It is a story about trying to stand in another shoes, about empathy and understanding, about pride and standing by your values.  It is about seeing people, really seeing people.  It’s about the fact that often what you see is not always what you get.

I could go on and on about this book.  I hope I don’t let another couple decades go by before re-reading, because I’m pretty sure that another read will cause me to catch sight of other things that I’ve missed, other quotes that I want to carry with me, other moments where I stop and smile, or feel my breath catch because I can relate.  Though it’s a story that takes place in a specific time, in a specific place, the reality is so much of what the story explores are human experiences.  The shifts that happen as we grow up, the surprise at seeing someone change their ways, or act in a way that surprises you.  Growing out of things, or not growing out of things, or having others seem to grow up before you are ready for them too.

It a powerful story, and it is a beautiful story.

To Kill a Mockingbird is a love story.


The Classics Club is a group dedicated to reading and writing about “the classics.”  It’s a great group, and I’m glad to be a part of it!

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Celebrate Banned Books Week

I haven’t read The Handmaid’s Tale yet, but this is a great little review… and the reminder that Banned Books are not a thing of the past.

The Bubble Bath Reader

Banned Books

Did you know that this week is the American Library Association’s Banned Books Week? Some people laugh when they hear a reference to banned books. They think, “Well, thank goodness we don’t do that anymore!” Here is the scary thing – communities may not be turning out to burn books in the town square these days, but there is still a surprisingly vocal contingent of people who want to ban books. According to the National Coalition Against Censorship, there is currently a proposal in Virginia that would require parents to be notified if required reading in their children’s classes covered “sensitive” material. In Pennsylvania, teachers have been instructed to indicate if books in their classroom libraries contain “violence or sexual content” or “racial, ethnic, or religious material” that might be considered offensive. A local school board in Missouri has just removed Kurt Vonnegut’s Slaughterhouse Five from their school libraries…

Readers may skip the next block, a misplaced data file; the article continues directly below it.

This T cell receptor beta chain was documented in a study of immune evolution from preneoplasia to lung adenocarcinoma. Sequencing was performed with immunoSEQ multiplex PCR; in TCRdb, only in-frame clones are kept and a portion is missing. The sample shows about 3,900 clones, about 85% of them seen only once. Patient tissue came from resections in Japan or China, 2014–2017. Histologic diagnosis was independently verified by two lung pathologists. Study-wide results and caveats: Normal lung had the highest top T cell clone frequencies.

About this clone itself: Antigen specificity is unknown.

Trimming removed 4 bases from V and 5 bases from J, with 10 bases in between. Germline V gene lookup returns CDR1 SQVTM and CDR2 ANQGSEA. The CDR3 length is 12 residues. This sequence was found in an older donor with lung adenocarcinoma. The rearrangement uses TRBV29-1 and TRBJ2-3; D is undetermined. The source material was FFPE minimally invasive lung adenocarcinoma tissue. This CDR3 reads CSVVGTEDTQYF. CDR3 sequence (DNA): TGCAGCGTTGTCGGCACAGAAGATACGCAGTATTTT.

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Many More Write about Banned Books!

Sheila at Book Journeys has been posting links all week for different bloggers who have written about Banned Books… as well as her own reflections on challenged and banned books.
Check her posts out!

Today:  Morning Meanderings… by the time you read this I will be gone….

Also, Hannah Given‘s continues the Banned Book Blog Party!  Be sure to visit her blog for all sorts of posts and reposts of people’s explorations of Banned Books!